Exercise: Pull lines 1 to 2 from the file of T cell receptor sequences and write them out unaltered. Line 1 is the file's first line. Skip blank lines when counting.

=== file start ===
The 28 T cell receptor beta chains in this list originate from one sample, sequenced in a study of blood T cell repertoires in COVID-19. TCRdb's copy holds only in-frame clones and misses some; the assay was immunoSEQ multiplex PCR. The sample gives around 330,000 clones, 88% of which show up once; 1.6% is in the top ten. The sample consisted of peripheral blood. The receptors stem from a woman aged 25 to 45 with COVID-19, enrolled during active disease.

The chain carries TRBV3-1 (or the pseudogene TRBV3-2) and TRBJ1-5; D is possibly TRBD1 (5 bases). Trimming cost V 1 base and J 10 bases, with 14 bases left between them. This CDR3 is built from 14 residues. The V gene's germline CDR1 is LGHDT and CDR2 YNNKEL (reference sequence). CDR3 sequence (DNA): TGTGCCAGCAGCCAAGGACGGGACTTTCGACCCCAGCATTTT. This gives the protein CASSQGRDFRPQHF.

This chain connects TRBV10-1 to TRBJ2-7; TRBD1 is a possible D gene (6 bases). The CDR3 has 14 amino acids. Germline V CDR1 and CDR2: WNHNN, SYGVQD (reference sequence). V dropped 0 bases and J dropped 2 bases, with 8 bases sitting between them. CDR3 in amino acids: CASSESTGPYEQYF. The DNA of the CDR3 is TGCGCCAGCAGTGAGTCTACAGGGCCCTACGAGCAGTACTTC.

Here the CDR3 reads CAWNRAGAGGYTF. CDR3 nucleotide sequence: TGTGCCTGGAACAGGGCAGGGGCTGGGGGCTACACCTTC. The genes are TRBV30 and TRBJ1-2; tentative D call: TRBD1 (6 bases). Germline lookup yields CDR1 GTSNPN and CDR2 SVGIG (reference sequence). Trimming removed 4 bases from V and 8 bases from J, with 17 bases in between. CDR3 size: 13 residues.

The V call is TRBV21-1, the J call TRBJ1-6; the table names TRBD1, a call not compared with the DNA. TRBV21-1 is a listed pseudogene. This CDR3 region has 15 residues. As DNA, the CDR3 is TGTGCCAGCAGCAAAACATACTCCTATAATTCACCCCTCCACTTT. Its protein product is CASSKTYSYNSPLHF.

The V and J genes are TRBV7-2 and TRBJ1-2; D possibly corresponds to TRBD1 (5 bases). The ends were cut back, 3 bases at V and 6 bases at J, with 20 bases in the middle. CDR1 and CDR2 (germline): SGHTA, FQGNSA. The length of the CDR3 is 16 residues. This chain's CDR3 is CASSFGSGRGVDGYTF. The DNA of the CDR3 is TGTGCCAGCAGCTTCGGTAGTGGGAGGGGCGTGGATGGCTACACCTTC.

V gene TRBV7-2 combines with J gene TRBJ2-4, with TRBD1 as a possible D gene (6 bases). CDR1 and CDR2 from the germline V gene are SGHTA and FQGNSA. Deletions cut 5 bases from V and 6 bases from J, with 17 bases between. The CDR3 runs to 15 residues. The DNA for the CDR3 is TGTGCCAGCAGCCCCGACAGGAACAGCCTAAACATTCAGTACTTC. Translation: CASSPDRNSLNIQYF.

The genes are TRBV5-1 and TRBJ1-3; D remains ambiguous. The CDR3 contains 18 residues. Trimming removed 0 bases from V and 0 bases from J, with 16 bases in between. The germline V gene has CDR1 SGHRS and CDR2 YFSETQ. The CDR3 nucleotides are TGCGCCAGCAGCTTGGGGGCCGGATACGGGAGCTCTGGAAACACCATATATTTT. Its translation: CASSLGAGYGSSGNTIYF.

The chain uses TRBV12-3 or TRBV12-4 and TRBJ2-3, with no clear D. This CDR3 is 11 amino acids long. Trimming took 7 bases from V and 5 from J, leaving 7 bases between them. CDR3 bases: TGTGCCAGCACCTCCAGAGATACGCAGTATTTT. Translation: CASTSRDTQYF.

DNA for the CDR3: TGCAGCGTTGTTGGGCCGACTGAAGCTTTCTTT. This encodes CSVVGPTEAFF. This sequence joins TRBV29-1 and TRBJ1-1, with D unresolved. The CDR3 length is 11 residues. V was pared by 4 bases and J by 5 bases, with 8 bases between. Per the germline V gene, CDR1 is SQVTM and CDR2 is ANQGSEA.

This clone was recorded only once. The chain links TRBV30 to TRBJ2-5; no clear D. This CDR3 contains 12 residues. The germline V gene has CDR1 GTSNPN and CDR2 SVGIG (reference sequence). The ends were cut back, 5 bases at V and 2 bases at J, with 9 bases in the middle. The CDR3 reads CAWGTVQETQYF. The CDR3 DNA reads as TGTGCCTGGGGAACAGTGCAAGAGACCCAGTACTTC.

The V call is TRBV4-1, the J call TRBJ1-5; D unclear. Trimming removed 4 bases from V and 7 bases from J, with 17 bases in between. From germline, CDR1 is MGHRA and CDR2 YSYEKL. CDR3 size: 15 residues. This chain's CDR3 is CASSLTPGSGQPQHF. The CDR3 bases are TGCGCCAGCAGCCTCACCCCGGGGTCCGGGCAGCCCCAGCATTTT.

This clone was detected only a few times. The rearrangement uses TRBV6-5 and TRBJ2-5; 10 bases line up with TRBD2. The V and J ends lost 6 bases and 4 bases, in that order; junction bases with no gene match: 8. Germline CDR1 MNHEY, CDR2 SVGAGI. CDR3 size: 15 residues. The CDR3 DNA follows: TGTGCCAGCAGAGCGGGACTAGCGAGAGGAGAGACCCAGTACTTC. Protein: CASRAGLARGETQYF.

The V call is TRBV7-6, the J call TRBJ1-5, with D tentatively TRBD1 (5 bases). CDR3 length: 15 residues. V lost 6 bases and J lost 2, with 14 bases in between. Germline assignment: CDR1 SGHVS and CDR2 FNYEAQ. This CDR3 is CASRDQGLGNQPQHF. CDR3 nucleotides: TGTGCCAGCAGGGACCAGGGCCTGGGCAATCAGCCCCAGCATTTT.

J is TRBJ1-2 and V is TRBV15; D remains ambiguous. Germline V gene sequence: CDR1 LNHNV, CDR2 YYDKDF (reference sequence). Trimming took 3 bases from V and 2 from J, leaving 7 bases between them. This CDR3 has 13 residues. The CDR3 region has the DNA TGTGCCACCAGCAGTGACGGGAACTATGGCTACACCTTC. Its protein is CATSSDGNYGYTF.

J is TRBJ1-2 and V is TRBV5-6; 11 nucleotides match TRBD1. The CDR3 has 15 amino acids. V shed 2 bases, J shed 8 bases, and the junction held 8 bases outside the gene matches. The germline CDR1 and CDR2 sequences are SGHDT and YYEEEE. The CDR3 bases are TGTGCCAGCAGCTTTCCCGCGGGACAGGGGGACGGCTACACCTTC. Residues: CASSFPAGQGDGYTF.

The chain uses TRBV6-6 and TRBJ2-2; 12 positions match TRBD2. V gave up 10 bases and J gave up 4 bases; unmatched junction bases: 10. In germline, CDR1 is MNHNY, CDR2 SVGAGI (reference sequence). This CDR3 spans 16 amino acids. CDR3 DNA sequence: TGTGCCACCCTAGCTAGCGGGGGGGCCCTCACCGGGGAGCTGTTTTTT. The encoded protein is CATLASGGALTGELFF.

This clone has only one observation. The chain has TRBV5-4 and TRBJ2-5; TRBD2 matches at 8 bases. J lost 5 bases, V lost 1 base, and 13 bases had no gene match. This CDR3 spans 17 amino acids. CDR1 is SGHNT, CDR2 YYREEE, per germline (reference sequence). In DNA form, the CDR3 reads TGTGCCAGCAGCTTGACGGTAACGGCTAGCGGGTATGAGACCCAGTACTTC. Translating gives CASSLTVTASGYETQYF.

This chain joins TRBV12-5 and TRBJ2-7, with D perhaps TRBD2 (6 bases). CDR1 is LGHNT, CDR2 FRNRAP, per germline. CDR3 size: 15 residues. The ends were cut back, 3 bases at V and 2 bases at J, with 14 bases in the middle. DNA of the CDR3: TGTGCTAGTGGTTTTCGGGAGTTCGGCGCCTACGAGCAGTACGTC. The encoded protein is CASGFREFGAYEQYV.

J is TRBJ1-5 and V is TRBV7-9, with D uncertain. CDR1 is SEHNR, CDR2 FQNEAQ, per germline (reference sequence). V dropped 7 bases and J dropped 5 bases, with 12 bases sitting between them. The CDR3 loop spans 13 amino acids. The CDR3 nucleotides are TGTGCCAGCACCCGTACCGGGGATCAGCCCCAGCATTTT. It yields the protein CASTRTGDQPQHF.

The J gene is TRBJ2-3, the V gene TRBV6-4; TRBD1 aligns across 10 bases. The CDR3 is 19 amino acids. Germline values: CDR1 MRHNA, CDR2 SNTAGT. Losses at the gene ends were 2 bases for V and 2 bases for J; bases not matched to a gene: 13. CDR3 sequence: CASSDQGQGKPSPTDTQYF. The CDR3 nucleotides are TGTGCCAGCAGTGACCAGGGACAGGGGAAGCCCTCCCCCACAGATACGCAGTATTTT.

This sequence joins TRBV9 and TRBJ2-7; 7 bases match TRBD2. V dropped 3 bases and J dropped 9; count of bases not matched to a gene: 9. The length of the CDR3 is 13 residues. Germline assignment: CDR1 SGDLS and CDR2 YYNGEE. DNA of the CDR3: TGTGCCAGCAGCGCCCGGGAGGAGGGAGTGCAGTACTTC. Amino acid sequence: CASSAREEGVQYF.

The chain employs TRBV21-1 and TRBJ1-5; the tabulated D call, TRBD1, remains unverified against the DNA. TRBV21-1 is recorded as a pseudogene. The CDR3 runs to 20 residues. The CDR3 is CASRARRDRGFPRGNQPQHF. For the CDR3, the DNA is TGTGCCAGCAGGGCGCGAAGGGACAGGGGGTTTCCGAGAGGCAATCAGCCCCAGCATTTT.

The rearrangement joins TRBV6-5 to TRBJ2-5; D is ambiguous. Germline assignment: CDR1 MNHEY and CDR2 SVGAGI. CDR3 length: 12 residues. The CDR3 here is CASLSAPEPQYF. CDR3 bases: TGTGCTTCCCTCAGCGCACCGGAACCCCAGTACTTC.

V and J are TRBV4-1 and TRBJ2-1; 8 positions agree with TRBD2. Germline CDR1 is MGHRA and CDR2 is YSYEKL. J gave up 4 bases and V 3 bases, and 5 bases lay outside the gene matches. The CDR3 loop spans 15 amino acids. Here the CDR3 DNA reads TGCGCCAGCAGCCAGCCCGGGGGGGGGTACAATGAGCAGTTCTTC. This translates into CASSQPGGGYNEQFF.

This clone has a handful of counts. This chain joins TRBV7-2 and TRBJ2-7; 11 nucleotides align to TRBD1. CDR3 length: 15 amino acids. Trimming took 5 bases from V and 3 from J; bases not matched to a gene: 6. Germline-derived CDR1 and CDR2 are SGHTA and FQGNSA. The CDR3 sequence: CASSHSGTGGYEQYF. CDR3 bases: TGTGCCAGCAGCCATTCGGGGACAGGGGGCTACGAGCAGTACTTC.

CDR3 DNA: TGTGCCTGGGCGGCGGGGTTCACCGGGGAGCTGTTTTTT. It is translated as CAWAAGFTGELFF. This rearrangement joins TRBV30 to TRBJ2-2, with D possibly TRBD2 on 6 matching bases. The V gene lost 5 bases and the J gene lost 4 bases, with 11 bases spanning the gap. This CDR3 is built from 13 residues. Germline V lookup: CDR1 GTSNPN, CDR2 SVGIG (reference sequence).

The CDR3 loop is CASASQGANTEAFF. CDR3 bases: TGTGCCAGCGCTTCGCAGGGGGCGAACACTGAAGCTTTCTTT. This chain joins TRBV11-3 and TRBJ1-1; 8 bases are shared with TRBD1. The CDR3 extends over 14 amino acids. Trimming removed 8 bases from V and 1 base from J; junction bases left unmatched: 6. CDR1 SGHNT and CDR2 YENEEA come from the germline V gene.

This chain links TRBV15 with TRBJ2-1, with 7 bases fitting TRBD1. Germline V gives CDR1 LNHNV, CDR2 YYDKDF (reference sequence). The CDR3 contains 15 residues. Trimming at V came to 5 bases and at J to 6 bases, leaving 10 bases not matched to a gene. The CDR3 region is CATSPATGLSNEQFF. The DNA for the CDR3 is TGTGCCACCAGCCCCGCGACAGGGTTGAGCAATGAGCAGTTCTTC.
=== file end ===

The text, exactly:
The 28 T cell receptor beta chains in this list originate from one sample, sequenced in a study of blood T cell repertoires in COVID-19. TCRdb's copy holds only in-frame clones and misses some; the assay was immunoSEQ multiplex PCR. The sample gives around 330,000 clones, 88% of which show up once; 1.6% is in the top ten. The sample consisted of peripheral blood. The receptors stem from a woman aged 25 to 45 with COVID-19, enrolled during active disease.

The chain carries TRBV3-1 (or the pseudogene TRBV3-2) and TRBJ1-5; D is possibly TRBD1 (5 bases). Trimming cost V 1 base and J 10 bases, with 14 bases left between them. This CDR3 is built from 14 residues. The V gene's germline CDR1 is LGHDT and CDR2 YNNKEL (reference sequence). CDR3 sequence (DNA): TGTGCCAGCAGCCAAGGACGGGACTTTCGACCCCAGCATTTT. This gives the protein CASSQGRDFRPQHF.